Social security “will not return to equilibrium before 2030”, predicts Véran

By with AFP

It will take about eight years before the Social Security deficit regains its “balance”, announced Olivier Véran

After the record deficits caused by the Covid, Social Security “will probably not return to equilibrium before 2030”, estimated Wednesday Olivier Véran, excluding in advance of “cutting in health expenditure”, but not touching pensions .

The health crisis has not finished weighing on social security: “The situation of our social accounts is not good” and “we will take time to get out of it”, warned the Minister of Health during a a hearing before the finance and social affairs committees of the National Assembly.

The economic recovery, however, is leading to a spectacular recovery: from 38.7 billion in losses in 2020, to around 25.5 billion in 2021, significantly less than expected a few months ago.

A “relatively good news (which) could have a positive effect this year and the following ones”, indicated his colleague from Public Accounts, Olivier Dussopt, without however venturing to a revision of the 2022 deficit (expected around 20 billion) in because of the “spending uncertainties” linked to the epidemic.

No tax increase

The provision of 5 billion for tests and vaccines already appears to be insufficient, given the surge in screening tests, the bill for which should amount to 1.6 billion for the month of January alone.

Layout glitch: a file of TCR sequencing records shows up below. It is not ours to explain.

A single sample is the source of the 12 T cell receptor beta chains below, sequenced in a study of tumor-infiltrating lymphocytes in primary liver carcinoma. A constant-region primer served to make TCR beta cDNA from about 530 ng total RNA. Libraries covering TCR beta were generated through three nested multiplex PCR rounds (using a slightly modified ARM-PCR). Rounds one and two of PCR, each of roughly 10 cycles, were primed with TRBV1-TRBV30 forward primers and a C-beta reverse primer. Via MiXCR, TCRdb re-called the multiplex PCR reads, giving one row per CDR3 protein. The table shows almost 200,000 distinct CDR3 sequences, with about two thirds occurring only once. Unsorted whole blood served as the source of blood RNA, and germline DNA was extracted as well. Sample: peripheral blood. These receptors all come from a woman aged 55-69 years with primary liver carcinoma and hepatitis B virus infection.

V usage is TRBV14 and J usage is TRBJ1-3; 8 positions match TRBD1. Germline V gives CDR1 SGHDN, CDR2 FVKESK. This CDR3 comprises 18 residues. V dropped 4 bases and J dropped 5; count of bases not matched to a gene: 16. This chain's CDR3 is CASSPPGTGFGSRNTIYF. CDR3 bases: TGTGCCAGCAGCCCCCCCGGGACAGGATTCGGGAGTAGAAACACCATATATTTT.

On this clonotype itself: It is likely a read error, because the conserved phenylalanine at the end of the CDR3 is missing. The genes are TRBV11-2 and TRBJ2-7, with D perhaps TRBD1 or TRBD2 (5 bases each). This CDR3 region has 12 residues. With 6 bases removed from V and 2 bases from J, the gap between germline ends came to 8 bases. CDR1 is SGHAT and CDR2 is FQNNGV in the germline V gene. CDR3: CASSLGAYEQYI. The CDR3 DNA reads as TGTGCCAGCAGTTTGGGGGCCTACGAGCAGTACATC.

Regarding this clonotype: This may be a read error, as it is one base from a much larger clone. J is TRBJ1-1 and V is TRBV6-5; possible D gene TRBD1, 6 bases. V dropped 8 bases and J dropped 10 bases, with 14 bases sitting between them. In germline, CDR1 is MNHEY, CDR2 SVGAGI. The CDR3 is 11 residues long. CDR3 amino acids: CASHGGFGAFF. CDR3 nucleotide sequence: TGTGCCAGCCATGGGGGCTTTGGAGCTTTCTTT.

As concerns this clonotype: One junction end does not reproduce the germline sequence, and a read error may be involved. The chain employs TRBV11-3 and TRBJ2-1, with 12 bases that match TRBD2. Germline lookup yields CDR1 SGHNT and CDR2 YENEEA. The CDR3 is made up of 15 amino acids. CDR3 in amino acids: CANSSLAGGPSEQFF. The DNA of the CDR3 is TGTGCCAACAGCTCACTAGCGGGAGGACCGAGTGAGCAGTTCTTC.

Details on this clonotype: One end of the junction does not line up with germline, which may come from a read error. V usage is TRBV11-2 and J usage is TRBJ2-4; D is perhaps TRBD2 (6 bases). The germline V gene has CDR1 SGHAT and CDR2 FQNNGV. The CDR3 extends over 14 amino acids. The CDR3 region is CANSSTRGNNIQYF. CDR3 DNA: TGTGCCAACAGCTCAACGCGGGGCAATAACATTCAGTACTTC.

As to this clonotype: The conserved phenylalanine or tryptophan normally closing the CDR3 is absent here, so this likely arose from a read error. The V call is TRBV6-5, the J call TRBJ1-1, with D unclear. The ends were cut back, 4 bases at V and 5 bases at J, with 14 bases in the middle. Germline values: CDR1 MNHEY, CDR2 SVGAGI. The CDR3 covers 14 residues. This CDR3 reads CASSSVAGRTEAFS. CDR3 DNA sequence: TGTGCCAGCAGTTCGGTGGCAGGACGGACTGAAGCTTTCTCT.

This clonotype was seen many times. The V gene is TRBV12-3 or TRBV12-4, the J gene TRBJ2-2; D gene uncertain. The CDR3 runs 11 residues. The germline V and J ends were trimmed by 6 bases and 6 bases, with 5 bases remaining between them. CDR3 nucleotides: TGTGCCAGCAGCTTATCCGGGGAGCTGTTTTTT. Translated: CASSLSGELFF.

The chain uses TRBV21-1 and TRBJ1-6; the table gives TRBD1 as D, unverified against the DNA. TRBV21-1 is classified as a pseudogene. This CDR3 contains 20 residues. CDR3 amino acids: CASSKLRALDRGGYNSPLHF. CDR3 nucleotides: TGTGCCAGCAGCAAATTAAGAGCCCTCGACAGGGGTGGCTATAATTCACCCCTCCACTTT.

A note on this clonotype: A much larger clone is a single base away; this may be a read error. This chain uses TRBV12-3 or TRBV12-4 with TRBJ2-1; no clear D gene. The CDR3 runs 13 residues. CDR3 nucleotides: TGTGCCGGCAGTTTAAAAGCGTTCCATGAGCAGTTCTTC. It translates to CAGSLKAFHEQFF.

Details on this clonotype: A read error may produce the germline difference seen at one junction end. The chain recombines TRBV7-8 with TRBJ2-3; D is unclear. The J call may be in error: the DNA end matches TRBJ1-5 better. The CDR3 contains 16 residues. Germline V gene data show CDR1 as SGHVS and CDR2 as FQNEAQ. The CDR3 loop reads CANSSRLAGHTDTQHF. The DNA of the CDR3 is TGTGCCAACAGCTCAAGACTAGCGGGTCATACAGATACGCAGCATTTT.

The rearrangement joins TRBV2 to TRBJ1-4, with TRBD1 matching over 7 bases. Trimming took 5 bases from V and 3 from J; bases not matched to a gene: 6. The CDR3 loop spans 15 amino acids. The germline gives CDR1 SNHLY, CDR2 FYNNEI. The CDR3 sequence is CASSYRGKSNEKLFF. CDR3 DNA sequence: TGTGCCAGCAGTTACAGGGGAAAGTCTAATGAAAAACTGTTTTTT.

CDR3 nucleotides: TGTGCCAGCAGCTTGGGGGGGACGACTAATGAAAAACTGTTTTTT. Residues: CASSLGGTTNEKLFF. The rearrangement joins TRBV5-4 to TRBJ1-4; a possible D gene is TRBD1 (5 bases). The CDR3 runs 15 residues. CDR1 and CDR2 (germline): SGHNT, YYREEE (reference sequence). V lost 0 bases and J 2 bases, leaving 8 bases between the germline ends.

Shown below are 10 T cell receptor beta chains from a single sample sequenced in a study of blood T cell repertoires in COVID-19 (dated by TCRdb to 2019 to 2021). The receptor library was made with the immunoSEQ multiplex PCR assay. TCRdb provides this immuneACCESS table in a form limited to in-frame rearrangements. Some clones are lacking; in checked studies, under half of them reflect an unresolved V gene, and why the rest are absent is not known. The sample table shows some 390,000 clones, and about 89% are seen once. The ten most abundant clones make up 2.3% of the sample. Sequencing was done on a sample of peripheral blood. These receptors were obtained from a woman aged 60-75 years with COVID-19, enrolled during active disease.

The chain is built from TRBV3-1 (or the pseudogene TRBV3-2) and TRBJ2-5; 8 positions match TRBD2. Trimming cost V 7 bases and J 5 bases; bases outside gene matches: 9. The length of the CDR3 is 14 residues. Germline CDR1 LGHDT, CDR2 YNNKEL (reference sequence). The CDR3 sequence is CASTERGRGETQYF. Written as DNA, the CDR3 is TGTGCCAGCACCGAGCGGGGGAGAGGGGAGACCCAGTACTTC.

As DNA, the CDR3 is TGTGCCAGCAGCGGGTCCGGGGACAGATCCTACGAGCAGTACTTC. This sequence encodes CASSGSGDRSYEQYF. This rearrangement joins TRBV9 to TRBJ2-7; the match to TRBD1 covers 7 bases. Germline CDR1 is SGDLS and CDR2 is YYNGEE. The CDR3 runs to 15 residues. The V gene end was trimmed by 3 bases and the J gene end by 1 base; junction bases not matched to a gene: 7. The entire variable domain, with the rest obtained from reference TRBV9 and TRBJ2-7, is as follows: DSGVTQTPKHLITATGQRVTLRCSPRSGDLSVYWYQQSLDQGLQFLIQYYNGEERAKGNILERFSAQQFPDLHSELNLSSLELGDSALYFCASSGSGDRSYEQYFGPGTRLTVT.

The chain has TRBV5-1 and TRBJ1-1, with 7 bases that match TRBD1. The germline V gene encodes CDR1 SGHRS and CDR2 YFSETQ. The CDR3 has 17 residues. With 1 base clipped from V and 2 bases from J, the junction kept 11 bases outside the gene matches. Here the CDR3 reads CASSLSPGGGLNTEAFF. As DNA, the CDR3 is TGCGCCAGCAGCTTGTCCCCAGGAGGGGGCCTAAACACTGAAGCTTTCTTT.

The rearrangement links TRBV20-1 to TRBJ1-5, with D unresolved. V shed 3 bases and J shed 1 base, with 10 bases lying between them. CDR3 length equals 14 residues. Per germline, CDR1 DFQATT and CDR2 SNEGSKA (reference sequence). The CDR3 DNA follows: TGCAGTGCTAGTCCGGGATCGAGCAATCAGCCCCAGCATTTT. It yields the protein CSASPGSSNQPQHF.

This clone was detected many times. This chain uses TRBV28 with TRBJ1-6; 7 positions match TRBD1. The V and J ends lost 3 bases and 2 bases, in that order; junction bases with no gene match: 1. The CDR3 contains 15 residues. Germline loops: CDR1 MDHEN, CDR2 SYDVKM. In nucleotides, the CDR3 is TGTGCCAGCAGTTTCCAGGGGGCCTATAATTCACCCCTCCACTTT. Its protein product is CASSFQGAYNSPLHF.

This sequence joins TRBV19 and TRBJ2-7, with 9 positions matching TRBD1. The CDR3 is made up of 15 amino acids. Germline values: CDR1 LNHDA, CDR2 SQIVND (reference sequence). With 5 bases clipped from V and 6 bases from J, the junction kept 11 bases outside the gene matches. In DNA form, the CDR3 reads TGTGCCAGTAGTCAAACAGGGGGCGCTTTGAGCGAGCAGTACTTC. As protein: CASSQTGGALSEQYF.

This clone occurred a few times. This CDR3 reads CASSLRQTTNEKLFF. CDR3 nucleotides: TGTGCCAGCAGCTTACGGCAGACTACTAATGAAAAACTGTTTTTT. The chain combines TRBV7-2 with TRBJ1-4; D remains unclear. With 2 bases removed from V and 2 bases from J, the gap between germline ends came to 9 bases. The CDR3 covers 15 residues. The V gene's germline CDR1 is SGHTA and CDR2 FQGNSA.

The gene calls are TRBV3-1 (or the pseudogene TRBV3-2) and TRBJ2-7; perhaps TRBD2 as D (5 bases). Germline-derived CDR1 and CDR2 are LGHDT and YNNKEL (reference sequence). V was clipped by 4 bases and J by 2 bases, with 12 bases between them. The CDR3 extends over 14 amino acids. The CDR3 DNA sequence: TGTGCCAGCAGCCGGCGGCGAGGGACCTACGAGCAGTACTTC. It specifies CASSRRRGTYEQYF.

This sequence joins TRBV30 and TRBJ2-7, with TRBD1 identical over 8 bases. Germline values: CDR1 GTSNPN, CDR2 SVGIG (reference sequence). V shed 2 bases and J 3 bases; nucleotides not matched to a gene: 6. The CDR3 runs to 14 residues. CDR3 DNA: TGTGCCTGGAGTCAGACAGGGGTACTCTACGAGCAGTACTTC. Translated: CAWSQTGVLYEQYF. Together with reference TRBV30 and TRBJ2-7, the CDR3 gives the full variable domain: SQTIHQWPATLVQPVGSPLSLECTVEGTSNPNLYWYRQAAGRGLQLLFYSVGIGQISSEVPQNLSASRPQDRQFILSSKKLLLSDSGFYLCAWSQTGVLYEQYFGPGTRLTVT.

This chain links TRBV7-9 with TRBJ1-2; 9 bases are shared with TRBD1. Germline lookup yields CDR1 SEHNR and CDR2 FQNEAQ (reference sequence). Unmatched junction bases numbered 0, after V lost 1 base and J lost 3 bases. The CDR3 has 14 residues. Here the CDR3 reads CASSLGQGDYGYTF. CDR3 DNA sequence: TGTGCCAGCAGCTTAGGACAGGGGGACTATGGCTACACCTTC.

But once the Covid page is turned, social security will remain “sustainably” in the red, “above 10 billion”

But once the Covid page is turned, social security will remain “sustainably” in the red, “above 10 billion” per year, said Mr. Véran. A sum largely corresponding to the salary increases of the “Ségur de la santé”, which will have to be recovered elsewhere because “we are not going to cut health spending at the end of the crisis […] at the risk of cracking our system,” he added.

Nor is there any question of increasing taxes or contributions to bail out the coffers, which “would not be a service rendered to growth”, justified Olivier Dussopt, for whom the equation “implies opening the question of the pension reform.

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